The performance had to be start an hour earlier than scheduled because of the curfew (remember the curfew?), but that turned out to the least of the challenges. Illness forced out the singer who had been engaged for the title role -- a demanding one for coloratura soprano -- and a replacement had to be found with little time to spare.
In stepped Kaitlyn Davis, who has been working on her master's at Rutgers (graduation is this week). She sounded tentative at the start, but went on to acquit herself well.
If her light, clear voice tightened at the top and needed more variety of tone color, phrasing was nicely shaped, especially in the more most lyrical passages. And the pyrotechnics of the "Bell Song" were negotiated with sufficient spark.
As Gerard, Ryan MacPherson commanded attention with his plangent timbre and sensitivity to text. The sizable voice and lively phrasing of bass-baritone Peter Tomaszewski, who had the role of Lakme's father, also gave the performance a considerable lift. The other soloists measured up, for the most part, and the chorus did some especially expressive work in the last act.
By the way, the company has announced its 2015-2016 season. In addition to "Fledermaus" and Puccini's forgotten "Edgar," the lineup includes two large-scale challenges, "Aida" and "Falstaff." Maybe they should change the name to Baltimore Chutzpah Opera.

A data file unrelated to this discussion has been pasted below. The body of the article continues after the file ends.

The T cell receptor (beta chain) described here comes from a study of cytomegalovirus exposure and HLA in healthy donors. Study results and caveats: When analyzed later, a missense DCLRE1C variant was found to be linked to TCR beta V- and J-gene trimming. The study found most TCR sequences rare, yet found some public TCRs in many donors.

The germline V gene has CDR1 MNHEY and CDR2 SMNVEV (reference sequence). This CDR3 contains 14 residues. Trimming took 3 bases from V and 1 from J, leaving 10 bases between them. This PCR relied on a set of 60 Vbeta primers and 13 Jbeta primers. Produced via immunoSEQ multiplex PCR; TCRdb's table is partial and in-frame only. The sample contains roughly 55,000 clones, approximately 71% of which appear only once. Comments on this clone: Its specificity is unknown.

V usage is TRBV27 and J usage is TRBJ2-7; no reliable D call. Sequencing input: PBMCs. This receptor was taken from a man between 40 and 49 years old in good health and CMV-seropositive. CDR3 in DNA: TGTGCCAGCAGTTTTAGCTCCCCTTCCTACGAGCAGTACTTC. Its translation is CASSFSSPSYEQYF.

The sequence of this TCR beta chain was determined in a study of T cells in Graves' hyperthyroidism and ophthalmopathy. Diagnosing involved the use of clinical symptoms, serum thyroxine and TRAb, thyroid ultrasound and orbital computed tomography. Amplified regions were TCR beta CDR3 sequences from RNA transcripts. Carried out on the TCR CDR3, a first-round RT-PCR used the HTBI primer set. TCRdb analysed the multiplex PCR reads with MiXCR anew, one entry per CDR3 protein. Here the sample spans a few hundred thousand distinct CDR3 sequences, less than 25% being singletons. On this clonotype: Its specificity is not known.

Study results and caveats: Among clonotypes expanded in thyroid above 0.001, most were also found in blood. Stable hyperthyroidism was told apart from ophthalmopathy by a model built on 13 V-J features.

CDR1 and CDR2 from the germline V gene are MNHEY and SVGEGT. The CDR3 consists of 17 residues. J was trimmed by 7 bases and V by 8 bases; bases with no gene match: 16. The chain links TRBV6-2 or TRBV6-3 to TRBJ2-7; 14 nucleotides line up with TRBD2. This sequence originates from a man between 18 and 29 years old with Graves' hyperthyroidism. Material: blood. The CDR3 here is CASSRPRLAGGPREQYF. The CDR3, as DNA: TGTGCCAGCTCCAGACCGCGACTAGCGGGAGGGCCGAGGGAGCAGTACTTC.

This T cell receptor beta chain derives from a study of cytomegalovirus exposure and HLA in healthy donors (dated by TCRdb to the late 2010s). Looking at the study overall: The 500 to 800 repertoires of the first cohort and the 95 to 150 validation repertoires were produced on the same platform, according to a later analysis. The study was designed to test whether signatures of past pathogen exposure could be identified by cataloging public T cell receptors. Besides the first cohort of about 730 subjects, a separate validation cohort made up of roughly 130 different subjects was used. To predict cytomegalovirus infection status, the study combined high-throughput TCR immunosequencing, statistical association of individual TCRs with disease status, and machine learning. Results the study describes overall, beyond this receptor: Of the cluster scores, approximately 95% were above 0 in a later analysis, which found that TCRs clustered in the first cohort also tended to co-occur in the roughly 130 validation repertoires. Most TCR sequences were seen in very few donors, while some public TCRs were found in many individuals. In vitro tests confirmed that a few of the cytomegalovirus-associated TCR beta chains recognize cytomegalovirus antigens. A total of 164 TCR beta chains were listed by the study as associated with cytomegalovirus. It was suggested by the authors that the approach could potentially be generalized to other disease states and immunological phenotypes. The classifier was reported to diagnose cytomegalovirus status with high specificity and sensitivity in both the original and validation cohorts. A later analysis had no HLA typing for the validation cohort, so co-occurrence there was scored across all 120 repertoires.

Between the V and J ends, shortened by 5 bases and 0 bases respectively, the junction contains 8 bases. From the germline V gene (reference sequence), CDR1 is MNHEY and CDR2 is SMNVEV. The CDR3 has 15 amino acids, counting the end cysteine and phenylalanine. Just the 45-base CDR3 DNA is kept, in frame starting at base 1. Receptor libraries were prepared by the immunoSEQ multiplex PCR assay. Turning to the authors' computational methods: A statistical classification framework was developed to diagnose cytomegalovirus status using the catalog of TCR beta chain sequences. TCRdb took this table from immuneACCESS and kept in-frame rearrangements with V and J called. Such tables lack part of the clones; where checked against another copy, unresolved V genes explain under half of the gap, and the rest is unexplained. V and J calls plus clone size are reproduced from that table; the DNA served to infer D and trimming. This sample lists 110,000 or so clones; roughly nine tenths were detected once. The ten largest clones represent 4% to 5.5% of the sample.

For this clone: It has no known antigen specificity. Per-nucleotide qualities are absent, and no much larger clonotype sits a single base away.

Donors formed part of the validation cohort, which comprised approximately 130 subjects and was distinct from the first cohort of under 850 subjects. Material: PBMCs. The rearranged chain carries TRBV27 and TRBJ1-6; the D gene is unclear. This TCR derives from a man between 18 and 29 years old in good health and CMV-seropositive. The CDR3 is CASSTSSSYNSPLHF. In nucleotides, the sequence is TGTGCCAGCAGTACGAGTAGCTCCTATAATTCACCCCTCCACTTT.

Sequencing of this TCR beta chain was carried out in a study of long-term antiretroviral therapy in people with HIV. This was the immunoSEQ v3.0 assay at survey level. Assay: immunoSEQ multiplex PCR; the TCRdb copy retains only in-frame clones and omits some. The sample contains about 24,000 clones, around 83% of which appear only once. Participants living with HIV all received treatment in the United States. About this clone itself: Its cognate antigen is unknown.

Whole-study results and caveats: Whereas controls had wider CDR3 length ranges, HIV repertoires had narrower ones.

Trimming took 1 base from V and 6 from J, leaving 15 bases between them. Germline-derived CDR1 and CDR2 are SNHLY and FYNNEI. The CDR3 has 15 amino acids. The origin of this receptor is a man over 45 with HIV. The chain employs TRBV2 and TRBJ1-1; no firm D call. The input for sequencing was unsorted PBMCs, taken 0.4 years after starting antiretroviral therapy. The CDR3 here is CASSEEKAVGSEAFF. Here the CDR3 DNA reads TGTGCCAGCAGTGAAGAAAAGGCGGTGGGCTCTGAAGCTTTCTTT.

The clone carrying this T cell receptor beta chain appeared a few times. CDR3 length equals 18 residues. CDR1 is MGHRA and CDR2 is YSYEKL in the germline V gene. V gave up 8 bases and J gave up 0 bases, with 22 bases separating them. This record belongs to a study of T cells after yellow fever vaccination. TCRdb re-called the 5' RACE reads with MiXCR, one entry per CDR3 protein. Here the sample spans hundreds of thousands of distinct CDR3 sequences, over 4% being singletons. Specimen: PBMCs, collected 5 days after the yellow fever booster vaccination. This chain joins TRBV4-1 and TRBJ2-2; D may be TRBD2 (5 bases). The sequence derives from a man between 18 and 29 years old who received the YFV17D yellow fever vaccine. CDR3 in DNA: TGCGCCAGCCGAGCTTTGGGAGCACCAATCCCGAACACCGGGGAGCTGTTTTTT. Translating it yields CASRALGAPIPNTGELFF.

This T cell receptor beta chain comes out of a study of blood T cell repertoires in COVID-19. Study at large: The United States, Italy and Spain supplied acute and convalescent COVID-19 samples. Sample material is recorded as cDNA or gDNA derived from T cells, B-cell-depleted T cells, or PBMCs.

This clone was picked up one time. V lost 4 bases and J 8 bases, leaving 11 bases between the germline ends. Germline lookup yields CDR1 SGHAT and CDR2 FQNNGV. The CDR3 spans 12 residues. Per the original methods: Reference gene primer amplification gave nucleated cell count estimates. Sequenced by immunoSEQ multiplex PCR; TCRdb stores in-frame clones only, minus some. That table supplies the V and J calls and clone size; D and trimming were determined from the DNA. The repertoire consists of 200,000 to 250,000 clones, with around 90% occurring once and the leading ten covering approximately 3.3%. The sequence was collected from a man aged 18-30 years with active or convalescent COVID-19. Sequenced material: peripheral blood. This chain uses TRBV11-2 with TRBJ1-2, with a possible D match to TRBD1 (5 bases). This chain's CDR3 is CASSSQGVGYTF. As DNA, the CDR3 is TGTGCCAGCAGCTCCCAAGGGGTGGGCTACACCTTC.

Bach in Baltimore, the organization mostly devoted to Bach (as you would imagine), ventures into other territory from time to time. On May 3 at Towson United Methodist, T. Herbert Dimmock led his forces in Brahms' German Requiem. The effort was valiant.
I enjoyed Dimmock's broad, now old-fashioned tempos, but not his tendency to push the dramatic side of the piece at the expense of the softer elements (a sustained pianissimo proved elusive all afternoon).
Individual voices frequently popped out of the choral fabric, and there were bumps in articulation and pitch along the way. Still, the ensemble delivered expressive impact where it counted most. The guest soloists were soprano Jessica Satava and baritone Jeffrey Williams; the latter proved especially effective in tone and phrase. The small orchestra produced quite a big, generally cohesive sound.
The performance honord the 70th anniversary of the battle of Iwo Jima and veterans in general. A press release sent out a few days before the event indicated that the Requiem would also be dedicated to the memory of Freddie Gray and on behalf of community healing, but no word of that was mentioned at the concert.
Finally, way back on April 19, Spencer Hammond, one of Baltimore's most cherished church musicians, finally got to enjoy the program in his honor -- two earlier attempts were foiled by wintry weather.
A good turnout at Brown Memorial Park Avenue Presbyterian heard a vibrant sampling of choral repertoire and a proclamation from the Mayor's Office saluting Hammond's life and work. I had to head for Shriver Hall for another concert before the honoree conducted the final item on the program, but I am sure it was the emotional high point of an already emotionally rewarding afternoon.